Do you remember when you believed in magic?
The Emporium opens with the first frost of winter. It is the same every year. Across the city, when children wake to see ferns of white stretched across their windows, or walk to school to hear ice crackling underfoot, the whispers begin: the Emporium is open!
It is 1917, and London has spent years in the shadow of the First World War. In the heart of Mayfair, though, there is a place of hope. A place where children’s dreams can come true, where the impossible becomes possible – that place is Papa Jack’s Toy Emporium.
For years Papa Jack has created and sold his famous magical toys: hobby horses, patchwork dogs and bears that seem alive, toy boxes bigger on the inside than out, ‘instant trees’ that sprout from boxes, tin soldiers that can fight battles on their own. Now his sons, Kaspar and Emil, are just old enough to join the family trade. Into this family comes a young Cathy Wray – homeless and vulnerable. The Emporium takes her in, makes her one of its own. But Cathy is about to discover that while all toy shops are places of wonder, only one is truly magical.
First, the writing. I read the first pages very slowly, because as a non native English speaker, I had to reread some sentences to make sure I had understood them well. This never happened with my recent English reads : usually I may have some vocabulary to look up, but the syntax is simple enough for me; so I guess Dinsdale’s writing is a little bit more intricate than what I am used to. Or my brain was a bit rusty, who knows. A few pages in, things got easier though, I guess I just had to catch up the rhythm. And once settled, what a delight to read! I guess the right word to describe the writing would be delicate. There was a subtle and elegant poetry in it. Sentences and passages I savoured, as I found the kind of delicacies I am always craving for : finely written stories.
“Night crystallised. On the plain, the blackness was never absolute, for the stars whose light was smeared across the heavens were reflected in grain fields and hedgerows.[…] They had walked through the vagaries of twilight, prison outriders hemming them in just as assuredly as the dark. Men on horseback thundered up and down the line, keeping tallies in their heads but never breathing a word.“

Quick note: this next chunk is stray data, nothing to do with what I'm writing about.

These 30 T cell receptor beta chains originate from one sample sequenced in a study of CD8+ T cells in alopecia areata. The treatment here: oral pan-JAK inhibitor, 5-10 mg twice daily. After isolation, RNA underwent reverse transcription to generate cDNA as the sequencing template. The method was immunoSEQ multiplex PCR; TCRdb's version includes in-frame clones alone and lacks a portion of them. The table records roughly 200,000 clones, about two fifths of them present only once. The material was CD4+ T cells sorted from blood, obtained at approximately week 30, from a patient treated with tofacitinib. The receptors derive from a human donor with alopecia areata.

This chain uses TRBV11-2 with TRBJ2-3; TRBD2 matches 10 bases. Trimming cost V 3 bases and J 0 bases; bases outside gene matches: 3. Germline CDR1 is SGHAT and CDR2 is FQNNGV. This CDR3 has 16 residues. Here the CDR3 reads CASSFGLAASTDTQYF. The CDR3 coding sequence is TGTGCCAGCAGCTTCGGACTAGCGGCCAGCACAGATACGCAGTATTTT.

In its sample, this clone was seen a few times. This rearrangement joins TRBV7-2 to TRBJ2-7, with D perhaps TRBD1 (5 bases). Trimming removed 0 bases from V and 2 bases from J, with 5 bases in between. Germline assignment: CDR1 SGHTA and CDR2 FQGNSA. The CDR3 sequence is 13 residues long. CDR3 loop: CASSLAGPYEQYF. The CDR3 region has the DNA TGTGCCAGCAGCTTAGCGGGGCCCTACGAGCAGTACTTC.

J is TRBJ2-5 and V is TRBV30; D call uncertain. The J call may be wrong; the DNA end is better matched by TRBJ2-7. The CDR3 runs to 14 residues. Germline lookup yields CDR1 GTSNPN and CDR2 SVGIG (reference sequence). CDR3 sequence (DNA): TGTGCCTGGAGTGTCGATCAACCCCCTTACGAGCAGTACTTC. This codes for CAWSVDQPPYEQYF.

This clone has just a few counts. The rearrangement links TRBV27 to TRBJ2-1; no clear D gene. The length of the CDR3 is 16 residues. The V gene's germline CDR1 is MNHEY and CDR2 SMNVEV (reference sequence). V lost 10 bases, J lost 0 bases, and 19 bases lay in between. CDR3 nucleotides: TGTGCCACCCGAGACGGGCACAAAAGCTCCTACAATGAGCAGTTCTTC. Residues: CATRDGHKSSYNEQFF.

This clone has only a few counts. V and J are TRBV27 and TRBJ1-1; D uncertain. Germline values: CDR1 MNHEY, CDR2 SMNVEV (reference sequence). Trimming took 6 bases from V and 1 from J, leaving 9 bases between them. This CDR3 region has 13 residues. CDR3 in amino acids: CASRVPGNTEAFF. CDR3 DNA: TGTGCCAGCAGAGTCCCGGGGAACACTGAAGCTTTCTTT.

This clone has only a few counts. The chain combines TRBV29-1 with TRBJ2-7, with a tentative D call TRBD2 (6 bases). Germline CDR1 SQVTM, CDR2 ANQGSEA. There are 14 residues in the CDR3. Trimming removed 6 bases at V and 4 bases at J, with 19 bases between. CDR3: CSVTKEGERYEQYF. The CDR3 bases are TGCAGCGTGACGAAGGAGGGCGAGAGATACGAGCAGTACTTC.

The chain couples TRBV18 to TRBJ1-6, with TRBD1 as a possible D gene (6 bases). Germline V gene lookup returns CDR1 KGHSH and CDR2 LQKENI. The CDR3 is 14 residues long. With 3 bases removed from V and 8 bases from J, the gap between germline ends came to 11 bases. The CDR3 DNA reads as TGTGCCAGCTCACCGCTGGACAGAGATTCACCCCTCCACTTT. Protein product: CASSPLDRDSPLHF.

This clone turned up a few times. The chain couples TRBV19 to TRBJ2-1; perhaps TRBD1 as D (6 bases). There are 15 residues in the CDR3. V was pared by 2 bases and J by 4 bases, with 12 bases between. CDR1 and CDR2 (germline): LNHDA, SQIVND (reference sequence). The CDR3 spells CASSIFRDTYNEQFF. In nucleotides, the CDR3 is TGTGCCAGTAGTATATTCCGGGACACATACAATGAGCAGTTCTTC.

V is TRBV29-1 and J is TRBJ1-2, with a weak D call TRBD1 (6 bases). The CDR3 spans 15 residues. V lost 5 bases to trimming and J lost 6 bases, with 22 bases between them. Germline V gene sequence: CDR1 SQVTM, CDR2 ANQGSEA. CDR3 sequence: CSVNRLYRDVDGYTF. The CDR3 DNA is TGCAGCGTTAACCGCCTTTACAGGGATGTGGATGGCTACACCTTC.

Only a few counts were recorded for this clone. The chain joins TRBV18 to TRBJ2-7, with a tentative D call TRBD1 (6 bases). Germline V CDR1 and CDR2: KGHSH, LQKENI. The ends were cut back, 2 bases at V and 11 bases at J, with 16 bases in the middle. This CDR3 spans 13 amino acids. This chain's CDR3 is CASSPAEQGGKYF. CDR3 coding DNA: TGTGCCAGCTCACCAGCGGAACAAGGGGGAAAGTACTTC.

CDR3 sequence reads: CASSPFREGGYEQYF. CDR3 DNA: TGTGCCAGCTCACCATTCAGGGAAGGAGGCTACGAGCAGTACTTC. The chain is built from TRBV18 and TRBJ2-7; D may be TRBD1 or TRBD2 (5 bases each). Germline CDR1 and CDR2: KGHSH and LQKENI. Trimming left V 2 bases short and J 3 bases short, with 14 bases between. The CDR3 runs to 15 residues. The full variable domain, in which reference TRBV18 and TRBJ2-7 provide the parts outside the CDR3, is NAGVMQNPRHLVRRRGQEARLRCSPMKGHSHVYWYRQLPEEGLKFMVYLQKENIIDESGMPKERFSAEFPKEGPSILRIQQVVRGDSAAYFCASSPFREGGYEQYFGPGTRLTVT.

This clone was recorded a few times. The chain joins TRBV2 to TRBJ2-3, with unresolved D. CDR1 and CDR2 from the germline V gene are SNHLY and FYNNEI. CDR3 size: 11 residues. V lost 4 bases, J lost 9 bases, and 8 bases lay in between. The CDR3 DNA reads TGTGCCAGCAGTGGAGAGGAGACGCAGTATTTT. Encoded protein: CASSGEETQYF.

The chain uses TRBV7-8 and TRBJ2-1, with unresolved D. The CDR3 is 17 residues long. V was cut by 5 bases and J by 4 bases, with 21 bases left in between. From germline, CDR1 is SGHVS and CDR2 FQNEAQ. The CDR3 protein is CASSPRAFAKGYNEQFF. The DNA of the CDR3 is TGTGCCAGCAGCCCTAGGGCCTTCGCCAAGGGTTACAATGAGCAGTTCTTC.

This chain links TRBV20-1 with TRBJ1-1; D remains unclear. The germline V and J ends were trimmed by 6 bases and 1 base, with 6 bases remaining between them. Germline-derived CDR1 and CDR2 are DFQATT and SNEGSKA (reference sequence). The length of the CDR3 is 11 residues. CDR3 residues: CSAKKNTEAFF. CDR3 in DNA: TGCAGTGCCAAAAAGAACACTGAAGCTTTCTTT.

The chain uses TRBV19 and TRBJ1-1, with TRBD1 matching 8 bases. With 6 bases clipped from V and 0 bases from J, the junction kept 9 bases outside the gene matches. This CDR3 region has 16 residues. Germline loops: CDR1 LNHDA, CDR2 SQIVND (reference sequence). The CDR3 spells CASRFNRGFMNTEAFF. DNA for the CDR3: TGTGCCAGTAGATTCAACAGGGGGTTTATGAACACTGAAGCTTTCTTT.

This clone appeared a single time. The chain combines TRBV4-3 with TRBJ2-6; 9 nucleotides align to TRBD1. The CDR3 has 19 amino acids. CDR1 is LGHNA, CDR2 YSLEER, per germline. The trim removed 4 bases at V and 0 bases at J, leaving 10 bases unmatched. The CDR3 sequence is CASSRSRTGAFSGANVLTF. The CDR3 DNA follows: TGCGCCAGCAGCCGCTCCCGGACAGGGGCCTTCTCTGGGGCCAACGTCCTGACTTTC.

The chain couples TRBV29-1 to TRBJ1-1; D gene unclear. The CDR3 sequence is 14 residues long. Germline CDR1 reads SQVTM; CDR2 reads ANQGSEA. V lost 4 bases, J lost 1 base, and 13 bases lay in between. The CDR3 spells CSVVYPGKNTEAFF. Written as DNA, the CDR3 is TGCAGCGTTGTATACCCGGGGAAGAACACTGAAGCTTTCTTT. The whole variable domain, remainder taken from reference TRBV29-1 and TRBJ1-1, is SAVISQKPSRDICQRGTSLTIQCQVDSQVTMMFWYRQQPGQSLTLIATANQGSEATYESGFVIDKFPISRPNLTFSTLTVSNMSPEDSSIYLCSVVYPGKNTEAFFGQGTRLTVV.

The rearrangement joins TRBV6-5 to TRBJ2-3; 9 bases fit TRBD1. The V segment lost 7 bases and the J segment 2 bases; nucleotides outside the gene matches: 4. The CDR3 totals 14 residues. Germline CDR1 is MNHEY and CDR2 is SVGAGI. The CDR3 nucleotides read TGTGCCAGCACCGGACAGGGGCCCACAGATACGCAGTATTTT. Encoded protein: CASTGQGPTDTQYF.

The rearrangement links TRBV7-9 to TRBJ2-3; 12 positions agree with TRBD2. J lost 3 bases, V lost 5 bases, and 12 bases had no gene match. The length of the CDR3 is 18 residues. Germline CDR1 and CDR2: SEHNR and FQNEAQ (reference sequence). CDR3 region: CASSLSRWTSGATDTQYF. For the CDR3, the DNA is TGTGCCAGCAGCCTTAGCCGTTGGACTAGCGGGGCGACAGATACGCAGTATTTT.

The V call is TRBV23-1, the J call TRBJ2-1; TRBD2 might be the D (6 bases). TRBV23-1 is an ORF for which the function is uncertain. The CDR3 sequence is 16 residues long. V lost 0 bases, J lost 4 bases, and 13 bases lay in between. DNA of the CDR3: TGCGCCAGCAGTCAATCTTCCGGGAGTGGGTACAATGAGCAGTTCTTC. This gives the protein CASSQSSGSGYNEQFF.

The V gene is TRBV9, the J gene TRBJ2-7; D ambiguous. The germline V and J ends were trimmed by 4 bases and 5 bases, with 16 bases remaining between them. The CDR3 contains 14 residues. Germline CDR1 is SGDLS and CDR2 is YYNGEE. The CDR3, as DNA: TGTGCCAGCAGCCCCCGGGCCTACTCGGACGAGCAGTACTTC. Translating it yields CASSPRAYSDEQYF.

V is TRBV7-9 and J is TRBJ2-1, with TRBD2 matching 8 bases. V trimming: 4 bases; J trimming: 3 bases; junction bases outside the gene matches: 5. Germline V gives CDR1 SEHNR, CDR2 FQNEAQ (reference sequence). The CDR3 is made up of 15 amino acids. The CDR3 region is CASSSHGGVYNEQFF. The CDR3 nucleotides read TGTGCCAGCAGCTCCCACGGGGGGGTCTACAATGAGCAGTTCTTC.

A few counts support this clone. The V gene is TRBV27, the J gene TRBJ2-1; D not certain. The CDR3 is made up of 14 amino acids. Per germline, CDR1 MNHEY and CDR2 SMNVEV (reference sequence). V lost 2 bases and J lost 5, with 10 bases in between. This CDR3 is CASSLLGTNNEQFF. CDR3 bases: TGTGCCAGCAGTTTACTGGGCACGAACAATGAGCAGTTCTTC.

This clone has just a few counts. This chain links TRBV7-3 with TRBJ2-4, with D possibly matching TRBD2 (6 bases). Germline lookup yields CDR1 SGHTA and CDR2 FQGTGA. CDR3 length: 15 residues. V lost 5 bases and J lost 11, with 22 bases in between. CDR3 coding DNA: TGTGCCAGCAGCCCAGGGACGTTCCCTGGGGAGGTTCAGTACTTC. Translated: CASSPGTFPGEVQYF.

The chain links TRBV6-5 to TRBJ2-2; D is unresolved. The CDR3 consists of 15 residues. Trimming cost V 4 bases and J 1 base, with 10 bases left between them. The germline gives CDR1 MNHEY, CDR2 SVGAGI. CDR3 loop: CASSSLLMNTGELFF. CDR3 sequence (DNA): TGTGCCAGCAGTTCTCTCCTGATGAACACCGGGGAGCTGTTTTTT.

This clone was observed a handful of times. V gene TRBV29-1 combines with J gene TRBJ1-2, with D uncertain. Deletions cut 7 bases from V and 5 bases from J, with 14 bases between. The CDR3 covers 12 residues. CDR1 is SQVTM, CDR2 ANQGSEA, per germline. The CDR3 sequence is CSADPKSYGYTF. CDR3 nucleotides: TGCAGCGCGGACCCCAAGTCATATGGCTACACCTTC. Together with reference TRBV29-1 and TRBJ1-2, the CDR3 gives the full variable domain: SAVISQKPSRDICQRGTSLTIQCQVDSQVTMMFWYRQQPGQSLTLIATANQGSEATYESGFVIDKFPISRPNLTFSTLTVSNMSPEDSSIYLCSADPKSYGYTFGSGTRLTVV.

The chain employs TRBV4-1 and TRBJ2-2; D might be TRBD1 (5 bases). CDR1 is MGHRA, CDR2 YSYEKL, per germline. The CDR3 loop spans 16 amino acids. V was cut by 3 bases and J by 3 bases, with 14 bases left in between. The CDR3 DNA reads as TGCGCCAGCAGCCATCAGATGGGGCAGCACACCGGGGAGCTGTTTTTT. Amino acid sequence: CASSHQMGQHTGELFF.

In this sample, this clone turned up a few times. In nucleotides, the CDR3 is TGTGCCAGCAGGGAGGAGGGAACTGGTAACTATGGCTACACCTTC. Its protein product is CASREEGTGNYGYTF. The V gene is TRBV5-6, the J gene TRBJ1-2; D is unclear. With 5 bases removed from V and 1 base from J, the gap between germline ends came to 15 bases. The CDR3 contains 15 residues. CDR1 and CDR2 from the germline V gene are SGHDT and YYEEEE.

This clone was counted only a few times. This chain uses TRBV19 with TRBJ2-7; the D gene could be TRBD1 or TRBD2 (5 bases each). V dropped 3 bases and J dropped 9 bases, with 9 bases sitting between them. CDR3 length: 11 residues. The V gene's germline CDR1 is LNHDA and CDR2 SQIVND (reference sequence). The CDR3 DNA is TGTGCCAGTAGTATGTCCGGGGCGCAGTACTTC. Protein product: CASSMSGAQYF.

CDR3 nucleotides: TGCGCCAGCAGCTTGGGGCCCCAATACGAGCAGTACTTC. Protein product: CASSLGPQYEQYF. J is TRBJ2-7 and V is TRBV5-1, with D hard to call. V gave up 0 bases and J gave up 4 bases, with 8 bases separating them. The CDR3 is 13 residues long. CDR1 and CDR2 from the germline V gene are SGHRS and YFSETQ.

“Consider Jekabs Godman: older than you think him, though you already think him as old as mountains.[….] Watch him now, as he wakes.”
“Was there a word for having done something wrong and yet so terribly right at the same time?”
Then Kaspar, Emil and Jekabs. The rivalry between the two brothers and the tumultuous, distressing past of their father are what truly shape the story. The war is an important character of the novel as well, as there are hints on how WWI hurt countries: the nationalist tensions it revived, the families broken by it (and the Godmans were no exception to that)… But somehow it remains remote. The true tragedy is the one unfolding behind the tortuous walls of the Emporium.
This is a tale about family in the end. Love, loss, transmission, rivalry, frustrations. Every ingredient of a family drama is present there, entangled with fantastic elements that make this novel absolutely unique. It conveys a very tender view on human beings and is a vibrant tribute to the power of toys and imagination. It is also threaded with a kind of melancholy that captures your whole heart. But luckily, there is hope and joy in the end.
The novel also contains an interesting reflexion on what it means to be alive. Regarding the magical toys crafted by the Godmans (God men, see). Regarding consciousness itself, as Dinsdale offers us a beautiful allegory of the awakening of our human psyche. But also regarding human beings facing troubled times. When tragedies break your body and mind, test your resolution and your ethics, what helps you survive? When you come back from hell, are you truly still alive? Are your smiles, dreams, laughters and ambitions still intact, is your humanity unharmed? And most importantly, can a wounded soul be healed?